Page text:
The Manila Times senior reporter Joel Egco was elected president of the National Press Club (NPC) on Sunday, the first Muslim to head the organization.
The former NPC director got 340 votes. Yul Malicse, his lone opponent, got 35 votes. Egco will have a two-year term.
Benny Antiporda of Remate ran unopposed in the position of vice president. So did new NPC secretary, Tina Maralit of Manila Bulletin, treasurer Mina Diaz of Herald and Rolando Gonzalo of UNTV/DWIZ as auditor.
Elected members of the board of directors were William Depasupil of The Manila Times; Arlie Calalo and Alvin Murcia of The Daily Tribune; Leonel Abasola of Balita/Manila Bulletin; Nats Taboy and Robert Ricohermoso of Remate; Jean Fernando and Roniel de Guzman of Manila Bulletin; Jun Mendoza of Philippine Star; and Paul Gutierrez of People’s Tonight.
Egco disclosed that he aims to transform the NPC into a more active club. Running under the banner, UNLI (United, Legitimate and Integrity) service, his group is composed of active media practitioners.
”I shall lead by the collective wisdom of the board and base my decisions on my own free will, values and disposition. I shall side with what is just and true and not be dictated upon by anyone or anything,” he said.
”Together we shall carry on and put the NPC in its rightful place in our society. Ours will be the loudest voice the world will hear when press freedom is challenged. We are UNLI— journalists who are United, Legitimate and with Integrity. We are the new NPC,” Egco added.
To encourage fellowship among NPC members, he said they plan to reopen the club’s famed “Bar and Restaurant.”
”The revival of the ‘Bar and Restaurant’ is a valid and long-standing demand by the members and we are committed to it,” the new NPC president stressed.
He said the NPC shall remain as the country’s bastion of press freedom “thru active engagement with all stakeholders on all media-related issues.”
”While restoring the club’s reputation as a social club of active journalists, we shall not also waver in our commitment to defend press freedom and to address issues facing journalists such as media killings and acts of violence against members of the Philippine press,” Egco added.
The NPC is a professional and social organization of journalists in the Philippines. It was incorporated on October 29, 1952 through the initiative of newspaperman \o “Teodoro Valencia” Teodoro Valencia, who became its first president.
The NPC was founded to “uphold freedom of the press and the dignity of the newspaperman’s profession.” It provides help to members of the media and their families, who are vulnerable to libel suits or even assassination attempts.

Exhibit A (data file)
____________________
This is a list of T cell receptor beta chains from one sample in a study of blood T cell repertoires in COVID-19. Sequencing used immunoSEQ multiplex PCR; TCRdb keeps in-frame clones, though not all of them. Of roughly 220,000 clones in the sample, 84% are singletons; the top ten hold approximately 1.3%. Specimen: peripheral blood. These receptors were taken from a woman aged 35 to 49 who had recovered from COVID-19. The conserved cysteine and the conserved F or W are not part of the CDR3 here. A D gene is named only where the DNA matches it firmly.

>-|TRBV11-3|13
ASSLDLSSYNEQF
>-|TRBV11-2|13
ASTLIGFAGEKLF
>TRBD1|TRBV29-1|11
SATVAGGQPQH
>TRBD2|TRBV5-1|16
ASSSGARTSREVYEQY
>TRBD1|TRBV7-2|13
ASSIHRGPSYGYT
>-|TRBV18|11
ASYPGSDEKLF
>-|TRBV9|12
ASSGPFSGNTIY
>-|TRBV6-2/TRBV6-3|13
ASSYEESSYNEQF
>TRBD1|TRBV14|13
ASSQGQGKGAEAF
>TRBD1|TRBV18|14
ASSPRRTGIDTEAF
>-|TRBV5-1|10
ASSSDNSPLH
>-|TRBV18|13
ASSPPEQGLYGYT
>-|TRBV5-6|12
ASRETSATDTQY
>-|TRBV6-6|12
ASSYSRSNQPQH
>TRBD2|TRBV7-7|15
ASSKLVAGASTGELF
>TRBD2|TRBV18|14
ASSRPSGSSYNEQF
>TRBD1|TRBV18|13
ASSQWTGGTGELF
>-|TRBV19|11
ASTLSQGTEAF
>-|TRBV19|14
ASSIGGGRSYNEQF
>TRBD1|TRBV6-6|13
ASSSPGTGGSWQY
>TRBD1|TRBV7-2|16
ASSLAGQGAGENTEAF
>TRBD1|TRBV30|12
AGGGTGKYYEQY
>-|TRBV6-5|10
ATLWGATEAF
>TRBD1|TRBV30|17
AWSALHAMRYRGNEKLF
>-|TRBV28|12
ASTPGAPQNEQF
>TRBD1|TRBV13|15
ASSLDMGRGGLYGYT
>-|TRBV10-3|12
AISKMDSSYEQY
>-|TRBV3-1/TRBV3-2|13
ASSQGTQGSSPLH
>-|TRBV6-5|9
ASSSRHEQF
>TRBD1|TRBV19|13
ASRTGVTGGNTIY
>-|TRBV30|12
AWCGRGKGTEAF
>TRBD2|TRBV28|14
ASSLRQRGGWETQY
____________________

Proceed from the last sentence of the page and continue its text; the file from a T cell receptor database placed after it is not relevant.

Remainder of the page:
The club polices its own ranks and reprimands abusive media practitioners, especially those who engage in so-called “envelopmental journalism,” but it also provides legal assistance to those who are sued because of legitimate criticism.
When it was first established, broadcast journalism, especially television journalism, was not yet developed. Thus, the original members of the organization consisted only of journalists in print media. Now, NPC includes radio and television journalists.
The NPC has fraternal relations with international journalist organizations, and is an active member of the Confederation of Asean Journalists.
Egco, who embraced Islam years ago, is the first Muslim to head the NPC. He fulfilled his Hajj, one of the five pillars of the Muslim religion, in 2012. He assumed the name Hajji Yusuf Jubair.
He was a three-term president of the Defense Press Corps and held lower positions in the defunct Congressional Press Club and the Philippine National Police Press Corps.
He first ran for director of the NPC in 2006 under the banner of the Press Freedom Party. While serving his first term, Egco was also elected President of the Department of the Interior and Local Government Press Corps and the Quezon City Press Club in 2007.
In his second term, he represented the NPC in the Board of the Confederation of Asean Journalists in 2009, a position he held until his appointment as CAJ Secretary General in November 2013.
Egco started his career in the media as researcher-writer for the defunct Business Star in August 1994.
When the paper left the Star Group of Companies later that year, he was promoted to reporter covering Malacanang, Senate and House of Representatives under the paper’s new name, The Business Daily.
He transferred to the Manila Standard in 1997 where he was assigned to cover political beats before being sent to the Justice beat. In 1999, Egco went to the Defense beat where he covered the campaigns against the Moro Islamic Liberation Front and the military offensives against the Abu Sayyaf. He left the Standard in 2009 and accepted the post of News Editor of Commuter Express, a free paper.
Egco joined The Manila Times in January 2011 as Assignments Editor and Chief of Reporters. After a three-year stint at the desk, he asked to be assigned to the Malacanang beat as the paper’s Senior Reporter.